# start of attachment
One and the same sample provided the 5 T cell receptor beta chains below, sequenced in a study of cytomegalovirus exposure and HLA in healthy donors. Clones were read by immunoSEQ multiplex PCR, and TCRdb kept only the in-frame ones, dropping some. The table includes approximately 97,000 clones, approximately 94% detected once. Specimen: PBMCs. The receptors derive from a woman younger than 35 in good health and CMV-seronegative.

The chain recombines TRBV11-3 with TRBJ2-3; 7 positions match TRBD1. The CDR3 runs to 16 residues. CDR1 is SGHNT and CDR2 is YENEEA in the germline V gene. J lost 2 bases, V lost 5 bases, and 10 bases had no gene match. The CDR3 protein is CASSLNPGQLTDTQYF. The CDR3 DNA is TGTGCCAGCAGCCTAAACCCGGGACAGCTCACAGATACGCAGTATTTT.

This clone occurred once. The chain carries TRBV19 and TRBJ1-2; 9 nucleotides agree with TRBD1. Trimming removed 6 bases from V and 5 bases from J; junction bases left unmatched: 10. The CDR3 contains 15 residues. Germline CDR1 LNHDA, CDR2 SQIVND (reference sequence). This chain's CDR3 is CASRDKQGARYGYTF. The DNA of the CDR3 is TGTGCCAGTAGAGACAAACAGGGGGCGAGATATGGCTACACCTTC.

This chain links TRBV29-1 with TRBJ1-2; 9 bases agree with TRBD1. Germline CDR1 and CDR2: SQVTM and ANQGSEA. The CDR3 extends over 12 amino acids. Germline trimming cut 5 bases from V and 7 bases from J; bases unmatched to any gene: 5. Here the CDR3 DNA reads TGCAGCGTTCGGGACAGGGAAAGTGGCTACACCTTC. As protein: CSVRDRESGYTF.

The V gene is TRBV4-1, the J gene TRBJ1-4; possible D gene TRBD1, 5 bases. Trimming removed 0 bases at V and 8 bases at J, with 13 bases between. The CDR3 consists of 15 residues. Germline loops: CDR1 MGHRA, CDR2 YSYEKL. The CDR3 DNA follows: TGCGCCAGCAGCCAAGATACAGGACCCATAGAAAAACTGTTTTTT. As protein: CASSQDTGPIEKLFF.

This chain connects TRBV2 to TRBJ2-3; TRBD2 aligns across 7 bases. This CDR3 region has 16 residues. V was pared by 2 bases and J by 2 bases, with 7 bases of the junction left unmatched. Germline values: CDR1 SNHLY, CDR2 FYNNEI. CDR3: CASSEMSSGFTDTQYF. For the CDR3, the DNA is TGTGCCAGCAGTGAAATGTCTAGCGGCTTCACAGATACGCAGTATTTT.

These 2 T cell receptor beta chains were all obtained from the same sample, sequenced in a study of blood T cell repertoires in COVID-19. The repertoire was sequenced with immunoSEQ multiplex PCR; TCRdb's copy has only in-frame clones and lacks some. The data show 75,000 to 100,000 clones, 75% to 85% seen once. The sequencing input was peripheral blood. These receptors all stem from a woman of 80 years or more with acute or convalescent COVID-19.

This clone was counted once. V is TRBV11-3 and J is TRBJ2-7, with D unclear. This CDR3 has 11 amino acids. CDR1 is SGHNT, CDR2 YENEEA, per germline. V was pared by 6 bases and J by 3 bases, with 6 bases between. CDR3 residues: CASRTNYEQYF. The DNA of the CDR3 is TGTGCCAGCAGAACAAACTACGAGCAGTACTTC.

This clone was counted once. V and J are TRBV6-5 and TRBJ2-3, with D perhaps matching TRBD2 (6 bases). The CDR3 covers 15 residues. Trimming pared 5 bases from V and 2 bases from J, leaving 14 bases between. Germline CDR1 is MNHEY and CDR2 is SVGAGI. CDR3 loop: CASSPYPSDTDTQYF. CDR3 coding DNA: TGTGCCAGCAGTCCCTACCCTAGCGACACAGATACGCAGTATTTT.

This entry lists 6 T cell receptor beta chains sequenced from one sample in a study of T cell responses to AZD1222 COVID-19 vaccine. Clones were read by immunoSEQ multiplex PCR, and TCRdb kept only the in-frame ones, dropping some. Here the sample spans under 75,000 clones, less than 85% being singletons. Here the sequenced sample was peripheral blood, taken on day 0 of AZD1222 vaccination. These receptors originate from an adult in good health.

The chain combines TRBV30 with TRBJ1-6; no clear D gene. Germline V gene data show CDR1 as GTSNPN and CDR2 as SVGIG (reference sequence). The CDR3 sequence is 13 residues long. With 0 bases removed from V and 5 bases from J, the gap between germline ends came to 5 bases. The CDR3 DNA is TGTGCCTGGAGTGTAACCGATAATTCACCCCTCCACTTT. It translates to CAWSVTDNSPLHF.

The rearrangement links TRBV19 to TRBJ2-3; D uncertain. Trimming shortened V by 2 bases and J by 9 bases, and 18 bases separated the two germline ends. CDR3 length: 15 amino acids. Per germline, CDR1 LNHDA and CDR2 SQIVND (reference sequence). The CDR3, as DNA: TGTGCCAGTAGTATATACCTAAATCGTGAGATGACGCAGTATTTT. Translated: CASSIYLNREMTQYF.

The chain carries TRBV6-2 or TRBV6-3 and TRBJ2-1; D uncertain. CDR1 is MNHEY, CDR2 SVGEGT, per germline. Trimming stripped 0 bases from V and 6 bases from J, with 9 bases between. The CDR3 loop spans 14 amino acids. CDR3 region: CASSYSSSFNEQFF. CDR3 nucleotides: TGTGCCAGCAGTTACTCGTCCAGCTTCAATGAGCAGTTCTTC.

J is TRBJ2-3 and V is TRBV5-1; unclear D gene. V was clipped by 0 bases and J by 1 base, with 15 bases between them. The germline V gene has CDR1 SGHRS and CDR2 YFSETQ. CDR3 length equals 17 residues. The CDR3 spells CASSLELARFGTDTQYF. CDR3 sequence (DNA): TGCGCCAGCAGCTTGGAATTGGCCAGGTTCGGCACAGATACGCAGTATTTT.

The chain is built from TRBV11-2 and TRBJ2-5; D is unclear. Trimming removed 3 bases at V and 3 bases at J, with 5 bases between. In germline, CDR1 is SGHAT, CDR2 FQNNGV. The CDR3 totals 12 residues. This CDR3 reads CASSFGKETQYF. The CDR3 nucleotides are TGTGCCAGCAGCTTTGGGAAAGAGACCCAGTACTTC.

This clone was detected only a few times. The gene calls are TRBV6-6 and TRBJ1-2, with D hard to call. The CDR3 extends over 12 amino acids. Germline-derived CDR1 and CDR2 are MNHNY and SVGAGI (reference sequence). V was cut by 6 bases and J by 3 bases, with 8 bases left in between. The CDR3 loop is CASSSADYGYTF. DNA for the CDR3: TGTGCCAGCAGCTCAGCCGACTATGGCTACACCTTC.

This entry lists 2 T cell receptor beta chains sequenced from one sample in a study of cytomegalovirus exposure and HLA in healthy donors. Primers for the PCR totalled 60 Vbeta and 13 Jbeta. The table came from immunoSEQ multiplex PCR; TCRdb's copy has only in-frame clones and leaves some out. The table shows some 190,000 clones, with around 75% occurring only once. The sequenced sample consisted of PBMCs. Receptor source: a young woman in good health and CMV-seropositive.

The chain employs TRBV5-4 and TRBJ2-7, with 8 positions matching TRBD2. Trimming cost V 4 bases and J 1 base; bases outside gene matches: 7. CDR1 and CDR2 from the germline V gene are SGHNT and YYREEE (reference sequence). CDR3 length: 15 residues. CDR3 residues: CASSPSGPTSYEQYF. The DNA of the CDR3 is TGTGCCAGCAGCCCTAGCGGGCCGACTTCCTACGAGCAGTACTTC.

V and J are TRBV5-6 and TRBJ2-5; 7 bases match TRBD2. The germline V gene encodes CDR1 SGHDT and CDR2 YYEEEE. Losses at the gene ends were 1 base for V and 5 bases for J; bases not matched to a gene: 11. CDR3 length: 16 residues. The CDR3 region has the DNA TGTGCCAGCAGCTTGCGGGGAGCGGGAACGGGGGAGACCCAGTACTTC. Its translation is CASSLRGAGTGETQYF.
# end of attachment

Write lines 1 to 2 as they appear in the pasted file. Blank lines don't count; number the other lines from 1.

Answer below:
One and the same sample provided the 5 T cell receptor beta chains below, sequenced in a study of cytomegalovirus exposure and HLA in healthy donors. Clones were read by immunoSEQ multiplex PCR, and TCRdb kept only the in-frame ones, dropping some. The table includes approximately 97,000 clones, approximately 94% detected once. Specimen: PBMCs. The receptors derive from a woman younger than 35 in good health and CMV-seronegative.

The chain recombines TRBV11-3 with TRBJ2-3; 7 positions match TRBD1. The CDR3 runs to 16 residues. CDR1 is SGHNT and CDR2 is YENEEA in the germline V gene. J lost 2 bases, V lost 5 bases, and 10 bases had no gene match. The CDR3 protein is CASSLNPGQLTDTQYF. The CDR3 DNA is TGTGCCAGCAGCCTAAACCCGGGACAGCTCACAGATACGCAGTATTTT.